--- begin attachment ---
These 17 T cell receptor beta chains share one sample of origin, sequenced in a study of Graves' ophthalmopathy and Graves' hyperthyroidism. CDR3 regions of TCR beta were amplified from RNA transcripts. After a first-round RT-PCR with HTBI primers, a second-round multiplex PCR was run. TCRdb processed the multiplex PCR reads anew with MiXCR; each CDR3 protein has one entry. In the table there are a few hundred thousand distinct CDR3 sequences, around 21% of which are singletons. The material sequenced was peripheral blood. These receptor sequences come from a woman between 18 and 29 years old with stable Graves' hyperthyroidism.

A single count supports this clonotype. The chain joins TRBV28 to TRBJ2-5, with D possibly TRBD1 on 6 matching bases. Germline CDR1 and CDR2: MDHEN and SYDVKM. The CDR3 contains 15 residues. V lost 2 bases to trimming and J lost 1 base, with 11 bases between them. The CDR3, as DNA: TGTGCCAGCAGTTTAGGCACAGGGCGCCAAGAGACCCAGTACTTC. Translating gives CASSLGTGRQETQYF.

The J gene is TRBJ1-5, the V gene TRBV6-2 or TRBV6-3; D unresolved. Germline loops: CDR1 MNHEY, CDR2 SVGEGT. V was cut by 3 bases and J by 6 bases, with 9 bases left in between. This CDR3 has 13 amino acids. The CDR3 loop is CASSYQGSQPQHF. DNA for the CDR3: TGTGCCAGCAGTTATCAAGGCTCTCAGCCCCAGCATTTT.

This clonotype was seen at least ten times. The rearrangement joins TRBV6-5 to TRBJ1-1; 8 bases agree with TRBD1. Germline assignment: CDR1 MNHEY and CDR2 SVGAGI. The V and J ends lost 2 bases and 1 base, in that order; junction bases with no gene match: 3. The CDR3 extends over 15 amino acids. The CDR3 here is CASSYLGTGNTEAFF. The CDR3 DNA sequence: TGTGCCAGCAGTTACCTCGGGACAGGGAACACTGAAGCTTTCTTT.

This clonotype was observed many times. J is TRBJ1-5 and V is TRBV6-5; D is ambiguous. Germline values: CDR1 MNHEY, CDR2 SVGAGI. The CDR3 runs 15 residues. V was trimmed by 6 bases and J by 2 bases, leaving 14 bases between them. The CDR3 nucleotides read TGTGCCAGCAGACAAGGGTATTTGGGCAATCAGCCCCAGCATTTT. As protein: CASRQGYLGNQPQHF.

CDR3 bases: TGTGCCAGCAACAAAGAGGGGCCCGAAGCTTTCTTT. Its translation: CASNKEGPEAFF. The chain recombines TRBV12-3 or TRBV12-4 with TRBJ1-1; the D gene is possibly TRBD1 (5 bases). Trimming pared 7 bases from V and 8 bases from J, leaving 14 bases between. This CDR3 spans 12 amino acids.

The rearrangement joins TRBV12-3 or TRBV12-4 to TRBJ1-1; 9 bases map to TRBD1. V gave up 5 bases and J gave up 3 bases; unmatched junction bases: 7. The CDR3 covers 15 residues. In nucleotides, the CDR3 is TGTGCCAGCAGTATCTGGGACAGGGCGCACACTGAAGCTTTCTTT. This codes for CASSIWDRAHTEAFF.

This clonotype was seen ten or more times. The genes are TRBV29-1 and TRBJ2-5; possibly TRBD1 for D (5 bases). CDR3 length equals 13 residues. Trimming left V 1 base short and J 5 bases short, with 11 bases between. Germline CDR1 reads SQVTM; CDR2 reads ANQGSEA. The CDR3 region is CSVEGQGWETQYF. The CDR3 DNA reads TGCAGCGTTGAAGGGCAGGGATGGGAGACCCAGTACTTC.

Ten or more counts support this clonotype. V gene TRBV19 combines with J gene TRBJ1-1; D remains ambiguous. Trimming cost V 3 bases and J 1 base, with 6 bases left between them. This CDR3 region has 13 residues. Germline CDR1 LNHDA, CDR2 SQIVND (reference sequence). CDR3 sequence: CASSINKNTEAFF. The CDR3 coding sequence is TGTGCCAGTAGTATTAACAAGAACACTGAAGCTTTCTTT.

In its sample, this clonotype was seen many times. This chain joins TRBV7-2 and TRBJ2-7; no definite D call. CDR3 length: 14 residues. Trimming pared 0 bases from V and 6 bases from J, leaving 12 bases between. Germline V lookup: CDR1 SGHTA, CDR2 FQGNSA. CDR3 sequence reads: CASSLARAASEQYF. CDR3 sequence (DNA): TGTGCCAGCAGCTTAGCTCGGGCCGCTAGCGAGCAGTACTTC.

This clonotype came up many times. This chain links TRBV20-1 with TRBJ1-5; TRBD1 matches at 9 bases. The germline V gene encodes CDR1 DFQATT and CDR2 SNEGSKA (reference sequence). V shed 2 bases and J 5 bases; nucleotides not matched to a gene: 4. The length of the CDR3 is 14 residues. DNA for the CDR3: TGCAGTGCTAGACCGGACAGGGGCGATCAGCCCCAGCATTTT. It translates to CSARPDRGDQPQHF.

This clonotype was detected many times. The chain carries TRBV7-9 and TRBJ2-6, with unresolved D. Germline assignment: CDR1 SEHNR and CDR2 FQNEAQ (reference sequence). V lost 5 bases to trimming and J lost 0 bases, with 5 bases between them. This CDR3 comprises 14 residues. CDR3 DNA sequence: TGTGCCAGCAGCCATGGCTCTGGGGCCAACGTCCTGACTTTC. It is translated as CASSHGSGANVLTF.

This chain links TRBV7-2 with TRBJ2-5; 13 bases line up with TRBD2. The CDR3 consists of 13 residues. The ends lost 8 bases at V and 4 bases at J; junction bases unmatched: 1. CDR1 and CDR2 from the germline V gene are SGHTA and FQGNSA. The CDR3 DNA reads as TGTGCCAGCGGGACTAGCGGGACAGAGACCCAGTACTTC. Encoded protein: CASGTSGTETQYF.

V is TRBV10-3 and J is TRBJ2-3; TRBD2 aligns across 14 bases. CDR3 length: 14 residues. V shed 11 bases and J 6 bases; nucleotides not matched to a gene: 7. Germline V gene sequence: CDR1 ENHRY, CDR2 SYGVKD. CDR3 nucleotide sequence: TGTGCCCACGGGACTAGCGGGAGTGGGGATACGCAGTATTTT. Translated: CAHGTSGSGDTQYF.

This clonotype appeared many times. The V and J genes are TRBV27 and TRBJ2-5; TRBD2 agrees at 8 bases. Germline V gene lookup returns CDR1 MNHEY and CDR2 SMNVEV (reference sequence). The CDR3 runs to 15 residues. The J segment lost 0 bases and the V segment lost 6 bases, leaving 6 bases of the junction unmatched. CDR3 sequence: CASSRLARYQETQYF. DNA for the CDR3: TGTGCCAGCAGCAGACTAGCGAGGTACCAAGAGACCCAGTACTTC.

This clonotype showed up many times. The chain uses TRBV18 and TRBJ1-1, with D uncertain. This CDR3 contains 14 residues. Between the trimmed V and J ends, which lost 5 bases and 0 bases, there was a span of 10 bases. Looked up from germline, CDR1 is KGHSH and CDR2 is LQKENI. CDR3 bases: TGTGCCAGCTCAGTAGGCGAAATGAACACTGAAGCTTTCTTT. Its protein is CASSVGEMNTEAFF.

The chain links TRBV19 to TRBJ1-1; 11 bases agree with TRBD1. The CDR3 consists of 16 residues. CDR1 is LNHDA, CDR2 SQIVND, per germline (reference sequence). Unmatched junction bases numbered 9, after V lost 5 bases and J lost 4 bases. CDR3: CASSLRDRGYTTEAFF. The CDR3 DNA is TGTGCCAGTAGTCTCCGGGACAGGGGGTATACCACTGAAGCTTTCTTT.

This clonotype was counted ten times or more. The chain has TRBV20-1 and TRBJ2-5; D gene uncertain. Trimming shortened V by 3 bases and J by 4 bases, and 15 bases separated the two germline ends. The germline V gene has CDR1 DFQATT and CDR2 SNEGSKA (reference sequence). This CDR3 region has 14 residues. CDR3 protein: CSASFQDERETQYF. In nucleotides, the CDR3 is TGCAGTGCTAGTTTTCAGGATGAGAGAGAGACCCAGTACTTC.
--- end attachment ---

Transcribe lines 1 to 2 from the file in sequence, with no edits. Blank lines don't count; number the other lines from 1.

These 17 T cell receptor beta chains share one sample of origin, sequenced in a study of Graves' ophthalmopathy and Graves' hyperthyroidism. CDR3 regions of TCR beta were amplified from RNA transcripts. After a first-round RT-PCR with HTBI primers, a second-round multiplex PCR was run. TCRdb processed the multiplex PCR reads anew with MiXCR; each CDR3 protein has one entry. In the table there are a few hundred thousand distinct CDR3 sequences, around 21% of which are singletons. The material sequenced was peripheral blood. These receptor sequences come from a woman between 18 and 29 years old with stable Graves' hyperthyroidism.

A single count supports this clonotype. The chain joins TRBV28 to TRBJ2-5, with D possibly TRBD1 on 6 matching bases. Germline CDR1 and CDR2: MDHEN and SYDVKM. The CDR3 contains 15 residues. V lost 2 bases to trimming and J lost 1 base, with 11 bases between them. The CDR3, as DNA: TGTGCCAGCAGTTTAGGCACAGGGCGCCAAGAGACCCAGTACTTC. Translating gives CASSLGTGRQETQYF.